The early going has been a struggle for the past few seasons as some roadsters fulfill school, work and travel commitments.

The core group of roadsters who continue to carry the game's torch have adjusted by devising a modified half-court game that provides competitive play and a good workout.

But it's not very satisfying.

Clearing the evil orange plastic ball to the far end wall isn't the same as headmanning it to an opportunist teammate to create an odd-man rush on the transition. Beating the goalie isn't as gratifying when you then have to immediately turn around and provide defensive support to him. Running to the edge of exhaustion because of a lack of substitute players to provide relief makes for games littered with mental errors and slothful defence.

If there's a silver lining it's that last year the first full-court game didn't happen until six weeks into the season. This year, the roadsters are actually ahead of that pace.

It may not be the glory days of yore, but as long as there IS a game, there's hope that the games will get better.

The roadsters just need to look at the empty court next door as testament to their resilience; after more than five years the latest incarnation of roguesters are gone, unable to sustain their game through waning commitment.

The Sunday Morning core is as strong as it's ever been, and as long as they have the resolve to weather yet another early season of attendance doldrums, the fire of competitive full-court games will return.

Posted by jaysuburb at 07:41 PM | Comments (4)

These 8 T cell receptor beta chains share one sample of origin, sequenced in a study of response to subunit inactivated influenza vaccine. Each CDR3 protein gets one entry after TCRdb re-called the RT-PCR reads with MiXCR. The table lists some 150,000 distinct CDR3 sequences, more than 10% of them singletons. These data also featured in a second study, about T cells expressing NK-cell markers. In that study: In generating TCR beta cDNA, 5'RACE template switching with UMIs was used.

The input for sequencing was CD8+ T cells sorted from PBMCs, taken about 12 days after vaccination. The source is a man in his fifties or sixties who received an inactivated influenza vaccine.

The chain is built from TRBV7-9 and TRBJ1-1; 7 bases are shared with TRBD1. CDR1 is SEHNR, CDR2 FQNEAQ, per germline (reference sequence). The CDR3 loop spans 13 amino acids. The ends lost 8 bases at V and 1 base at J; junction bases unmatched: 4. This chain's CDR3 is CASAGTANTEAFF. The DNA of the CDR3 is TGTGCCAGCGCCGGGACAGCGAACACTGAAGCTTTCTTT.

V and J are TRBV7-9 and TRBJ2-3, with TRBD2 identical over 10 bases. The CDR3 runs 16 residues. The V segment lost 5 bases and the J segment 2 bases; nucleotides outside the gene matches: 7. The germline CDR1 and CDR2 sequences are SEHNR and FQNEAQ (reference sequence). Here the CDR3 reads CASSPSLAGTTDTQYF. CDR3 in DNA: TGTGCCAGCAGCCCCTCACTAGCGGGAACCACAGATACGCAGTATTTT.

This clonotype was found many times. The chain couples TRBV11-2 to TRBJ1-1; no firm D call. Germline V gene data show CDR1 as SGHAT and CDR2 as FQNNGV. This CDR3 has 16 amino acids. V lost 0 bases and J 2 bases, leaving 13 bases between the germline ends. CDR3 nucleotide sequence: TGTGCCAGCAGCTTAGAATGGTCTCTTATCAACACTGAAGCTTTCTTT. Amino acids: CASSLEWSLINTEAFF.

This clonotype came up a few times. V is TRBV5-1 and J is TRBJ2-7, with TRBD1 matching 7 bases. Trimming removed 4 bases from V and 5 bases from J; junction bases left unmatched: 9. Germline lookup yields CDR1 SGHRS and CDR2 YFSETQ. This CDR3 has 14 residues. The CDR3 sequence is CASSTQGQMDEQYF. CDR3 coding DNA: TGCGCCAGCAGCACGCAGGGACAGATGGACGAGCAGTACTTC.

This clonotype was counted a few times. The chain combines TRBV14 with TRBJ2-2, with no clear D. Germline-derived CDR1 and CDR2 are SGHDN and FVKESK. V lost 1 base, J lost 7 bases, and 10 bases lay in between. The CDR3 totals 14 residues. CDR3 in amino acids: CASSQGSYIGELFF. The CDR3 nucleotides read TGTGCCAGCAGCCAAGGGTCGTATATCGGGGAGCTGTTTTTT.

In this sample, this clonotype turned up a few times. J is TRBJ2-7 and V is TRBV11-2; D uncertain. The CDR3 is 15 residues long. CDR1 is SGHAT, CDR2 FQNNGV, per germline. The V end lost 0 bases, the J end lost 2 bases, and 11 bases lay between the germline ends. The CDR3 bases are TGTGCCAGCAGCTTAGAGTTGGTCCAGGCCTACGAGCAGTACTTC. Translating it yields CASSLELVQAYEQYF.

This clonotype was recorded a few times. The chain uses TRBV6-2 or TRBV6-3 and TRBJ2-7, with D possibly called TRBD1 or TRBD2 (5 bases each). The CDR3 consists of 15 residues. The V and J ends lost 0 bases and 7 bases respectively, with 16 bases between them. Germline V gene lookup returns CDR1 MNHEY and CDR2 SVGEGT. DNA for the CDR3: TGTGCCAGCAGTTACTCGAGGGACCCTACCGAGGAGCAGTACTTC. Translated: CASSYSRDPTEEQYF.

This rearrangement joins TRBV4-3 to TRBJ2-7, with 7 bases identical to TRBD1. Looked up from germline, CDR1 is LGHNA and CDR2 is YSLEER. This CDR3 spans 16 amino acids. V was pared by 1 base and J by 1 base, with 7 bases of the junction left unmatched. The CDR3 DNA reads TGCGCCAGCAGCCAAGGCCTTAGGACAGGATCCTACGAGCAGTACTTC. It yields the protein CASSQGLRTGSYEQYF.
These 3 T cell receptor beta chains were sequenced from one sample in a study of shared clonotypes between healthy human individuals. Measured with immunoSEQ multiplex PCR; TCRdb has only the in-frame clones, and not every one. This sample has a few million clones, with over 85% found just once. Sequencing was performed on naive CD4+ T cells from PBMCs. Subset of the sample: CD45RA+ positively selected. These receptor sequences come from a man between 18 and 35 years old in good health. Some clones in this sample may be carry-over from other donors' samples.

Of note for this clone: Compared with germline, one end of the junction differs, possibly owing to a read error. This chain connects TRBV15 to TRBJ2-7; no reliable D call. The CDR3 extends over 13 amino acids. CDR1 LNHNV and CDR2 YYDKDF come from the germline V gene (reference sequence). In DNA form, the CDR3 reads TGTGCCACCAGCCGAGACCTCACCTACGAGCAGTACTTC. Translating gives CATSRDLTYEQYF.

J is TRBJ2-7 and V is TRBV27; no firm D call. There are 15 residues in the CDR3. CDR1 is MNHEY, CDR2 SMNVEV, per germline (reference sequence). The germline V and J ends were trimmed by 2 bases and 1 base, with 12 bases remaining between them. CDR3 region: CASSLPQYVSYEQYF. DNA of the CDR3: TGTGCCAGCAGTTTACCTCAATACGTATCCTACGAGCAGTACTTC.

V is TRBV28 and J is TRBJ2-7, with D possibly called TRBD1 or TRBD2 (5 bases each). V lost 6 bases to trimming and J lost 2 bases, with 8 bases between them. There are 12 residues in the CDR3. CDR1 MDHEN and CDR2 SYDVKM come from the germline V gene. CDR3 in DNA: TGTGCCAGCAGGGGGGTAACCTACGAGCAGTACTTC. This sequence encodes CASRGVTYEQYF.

November 03, 2013

Middle men

So far this season, the middle of the court has been unfamiliar ground to the roadsters. It's just not that important in the half-court game.

But in the first full court game of the new campaign, Yak and his mates used their superior transition game through mid-court to dominate their overmatched opponents, 15-2. It was one of the most lopsided scores in years.

"We capitalized on some transitions," said Yak. "It changed the nature of the game."

Without the necessity of having to regroup through the back court at every change of possession, as in the half-court game, Yak used his speed and stickhandling agility to draw defenders, while Colonel was able to tee up some sizzling slappers that cleared lanes and created opportunities against a beleaguered Beckenbauer, making his first start in net of the season.

"Getting that big shot from the point is key," said Yak.

Indeed, at least a third of his side's goals came off big shot plays. It would have been more had Beckenbauer not robbed Living Legend on at least three occasions when he was poised to chip in fortuitous rebounds and caroms.

"When you've got that big shot coming from the back, that's a big part of the game," said Chico, who took a break from his paternity leave to make a rare start as a runner.

Especially early in the season, as the roadsters are still finding their legs and creating chemistry with their linemates. Having that big blast to clear the track and generate rebounds can be a distinct advantage, said Bam Bam.

"You've got to be quick and fast on your feet," said the feisty forward, who smashed his stick in half after one particularly frustrating play cost his side a goal. "Sometimes you're caught in the wrong position, you're stopping and starting a lot more."

While the imbalance of talent wasn't as great as the score might indicate, Yak said his side's early advantage seemed to deflate their opponents.

"Once we got up by a few it changed the nature of the game," said the speedy forward. "You're not under pressure so you can start committing harder."

Posted by jaysuburb at 09:02 PM | Comments (6)